Over many years our annual exhibitions during March and April of work by Doris McCarthy were much anticipated. It is with pleasure now that we present some of those major works from private collections, recently made available for sale.
Mountain Image #3 is a highlight of McCarthy’s painting in the 1970′s. In conjoining the hard edge abstraction, which she had developed in the 1960′s, with the more literal landscape painting she created a dynamic body of work, lifting her career into a new realm.
It was included in the major survey exhibition of McCarthy’s work, and book, Feast of Incarnation, 1991, at the Gallery Stratford and featured in the book, Celebration of Life, that accompanied her major 1999 retrospective exhibition at the McMichael Canadian Art Collection, among others.
McCarthy made annual trips to the Canadian Arctic, from 1971 through to the 2000′s. In this prime painting from a seminal trip to Pond Inlet, McCarthy captured the immense expanse of the land and extraordinary light.
McCarthy visited Newfoundland at a time when reaching some of the small out ports and villages was not possible by road. She travelled around the coast on supply boats staying for a time at sites that interested her. Daniel’s Harbour was a favourite. The structure of the buildings and the potential for composition and light never failed to capture her imagination. With her skill in both composition and the handling of the watercolour process she could reveal the essence of the place, as in this fine work.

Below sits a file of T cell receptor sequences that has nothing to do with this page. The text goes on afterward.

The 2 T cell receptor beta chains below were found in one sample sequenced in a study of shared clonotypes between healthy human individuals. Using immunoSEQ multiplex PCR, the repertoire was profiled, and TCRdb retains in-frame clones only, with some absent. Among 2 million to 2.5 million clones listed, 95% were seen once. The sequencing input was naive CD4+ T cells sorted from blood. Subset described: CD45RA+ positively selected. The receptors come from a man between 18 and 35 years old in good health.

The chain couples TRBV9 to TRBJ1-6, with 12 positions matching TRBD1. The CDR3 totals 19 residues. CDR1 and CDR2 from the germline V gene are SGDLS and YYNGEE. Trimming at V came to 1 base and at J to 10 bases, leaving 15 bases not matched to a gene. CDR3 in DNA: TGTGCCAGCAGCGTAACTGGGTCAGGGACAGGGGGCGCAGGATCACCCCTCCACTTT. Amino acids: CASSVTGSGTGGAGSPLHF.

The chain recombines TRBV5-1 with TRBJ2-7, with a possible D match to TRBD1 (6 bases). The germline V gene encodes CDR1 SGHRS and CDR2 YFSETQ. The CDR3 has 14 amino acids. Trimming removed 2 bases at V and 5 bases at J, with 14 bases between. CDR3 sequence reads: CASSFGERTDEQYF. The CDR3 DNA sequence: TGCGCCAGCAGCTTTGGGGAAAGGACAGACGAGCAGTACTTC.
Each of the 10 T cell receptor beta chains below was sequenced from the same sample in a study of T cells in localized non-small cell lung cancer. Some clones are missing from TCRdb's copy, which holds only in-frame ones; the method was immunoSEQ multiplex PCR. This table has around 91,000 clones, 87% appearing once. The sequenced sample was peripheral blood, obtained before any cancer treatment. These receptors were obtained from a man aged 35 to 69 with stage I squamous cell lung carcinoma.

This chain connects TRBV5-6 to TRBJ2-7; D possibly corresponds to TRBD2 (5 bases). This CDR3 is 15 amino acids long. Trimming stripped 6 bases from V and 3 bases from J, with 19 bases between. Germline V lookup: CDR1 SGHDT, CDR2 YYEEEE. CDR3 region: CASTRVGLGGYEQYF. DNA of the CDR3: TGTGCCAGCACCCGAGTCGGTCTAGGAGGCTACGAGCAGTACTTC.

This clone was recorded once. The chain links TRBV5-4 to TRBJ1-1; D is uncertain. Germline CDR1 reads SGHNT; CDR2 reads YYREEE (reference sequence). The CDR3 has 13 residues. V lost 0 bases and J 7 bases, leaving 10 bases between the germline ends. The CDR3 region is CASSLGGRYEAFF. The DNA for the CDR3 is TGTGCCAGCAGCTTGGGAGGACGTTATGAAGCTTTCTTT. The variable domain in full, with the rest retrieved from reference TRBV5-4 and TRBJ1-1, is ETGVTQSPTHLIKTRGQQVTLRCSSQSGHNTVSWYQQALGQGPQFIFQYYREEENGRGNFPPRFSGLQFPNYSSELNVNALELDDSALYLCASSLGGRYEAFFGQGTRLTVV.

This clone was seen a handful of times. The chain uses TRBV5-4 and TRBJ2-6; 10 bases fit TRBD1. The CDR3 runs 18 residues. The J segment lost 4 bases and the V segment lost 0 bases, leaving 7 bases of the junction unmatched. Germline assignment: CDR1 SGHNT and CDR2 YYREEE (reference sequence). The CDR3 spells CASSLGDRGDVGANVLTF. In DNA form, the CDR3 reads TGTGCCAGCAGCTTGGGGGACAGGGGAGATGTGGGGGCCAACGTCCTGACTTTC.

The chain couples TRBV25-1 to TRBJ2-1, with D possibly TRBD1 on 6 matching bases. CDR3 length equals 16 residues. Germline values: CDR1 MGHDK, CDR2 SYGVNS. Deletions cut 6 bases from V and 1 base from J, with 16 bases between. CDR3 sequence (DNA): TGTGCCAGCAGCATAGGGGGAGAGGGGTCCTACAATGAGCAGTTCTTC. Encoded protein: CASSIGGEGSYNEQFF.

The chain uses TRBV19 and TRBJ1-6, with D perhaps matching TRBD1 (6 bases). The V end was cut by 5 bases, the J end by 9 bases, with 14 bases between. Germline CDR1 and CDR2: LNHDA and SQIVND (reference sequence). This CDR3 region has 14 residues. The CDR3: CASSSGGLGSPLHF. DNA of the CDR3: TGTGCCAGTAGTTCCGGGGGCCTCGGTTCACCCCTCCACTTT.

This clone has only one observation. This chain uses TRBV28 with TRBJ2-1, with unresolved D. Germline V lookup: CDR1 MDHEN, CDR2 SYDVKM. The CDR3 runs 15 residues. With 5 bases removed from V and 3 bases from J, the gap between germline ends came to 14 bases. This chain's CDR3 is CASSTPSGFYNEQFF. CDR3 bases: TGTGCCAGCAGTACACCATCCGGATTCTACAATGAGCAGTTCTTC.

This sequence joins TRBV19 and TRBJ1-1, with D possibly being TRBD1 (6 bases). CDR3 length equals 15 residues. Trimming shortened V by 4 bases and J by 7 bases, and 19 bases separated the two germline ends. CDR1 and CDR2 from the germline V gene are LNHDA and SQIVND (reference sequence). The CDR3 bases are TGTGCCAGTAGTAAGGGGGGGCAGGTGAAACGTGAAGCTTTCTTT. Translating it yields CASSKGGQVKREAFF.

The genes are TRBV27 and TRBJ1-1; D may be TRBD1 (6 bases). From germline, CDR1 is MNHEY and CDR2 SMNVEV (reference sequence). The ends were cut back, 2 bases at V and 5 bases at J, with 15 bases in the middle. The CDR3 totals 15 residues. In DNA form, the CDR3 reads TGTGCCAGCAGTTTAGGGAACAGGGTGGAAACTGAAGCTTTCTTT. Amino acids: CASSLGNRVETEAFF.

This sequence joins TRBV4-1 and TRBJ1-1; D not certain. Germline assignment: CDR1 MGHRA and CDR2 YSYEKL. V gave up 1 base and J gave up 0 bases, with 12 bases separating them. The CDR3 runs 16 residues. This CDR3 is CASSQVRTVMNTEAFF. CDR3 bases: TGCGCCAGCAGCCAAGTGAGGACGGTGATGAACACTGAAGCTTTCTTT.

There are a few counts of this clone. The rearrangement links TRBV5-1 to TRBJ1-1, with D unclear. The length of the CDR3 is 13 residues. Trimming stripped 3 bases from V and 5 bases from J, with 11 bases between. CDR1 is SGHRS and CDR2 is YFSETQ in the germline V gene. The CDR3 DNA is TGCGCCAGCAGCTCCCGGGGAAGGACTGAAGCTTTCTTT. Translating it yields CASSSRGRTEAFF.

It was McCarthy’s custom to make at least one sketching trip in the fall. In the 1950′s that was often to Haliburton, Ontario, where for a few years she returned to the same spot on Sanctuary Lake, which held a special resonance for her. Each time she captured the changing colours and light, never the same but always memorable, as in this watercolour.
McCarthy made her first trips to Haliburton as a youth and never lost her passion for the place, travelling there whenever possible at any time of the year. For her, winter provided opportunities for studies in light and composition, taking full advantage here in Haliburton, New Years Eve Day, masterfully capturing the warmth of the huddled houses in contrast to the wintry December air.
It was the custom, on occasion, for artists travelling with their kits, painting en plein air, to to use both sides of the panels, saving costs and bulk. This is the reverse of the Haliburton, New Year’s Eve Day painting, probably done the previous summer on her annual Gaspé, Quebec, sketching and painting trip. The juxtaposition of the very different villages at opposite times of the year make for an intriguing pairing. The frame allows for viewing both paintings.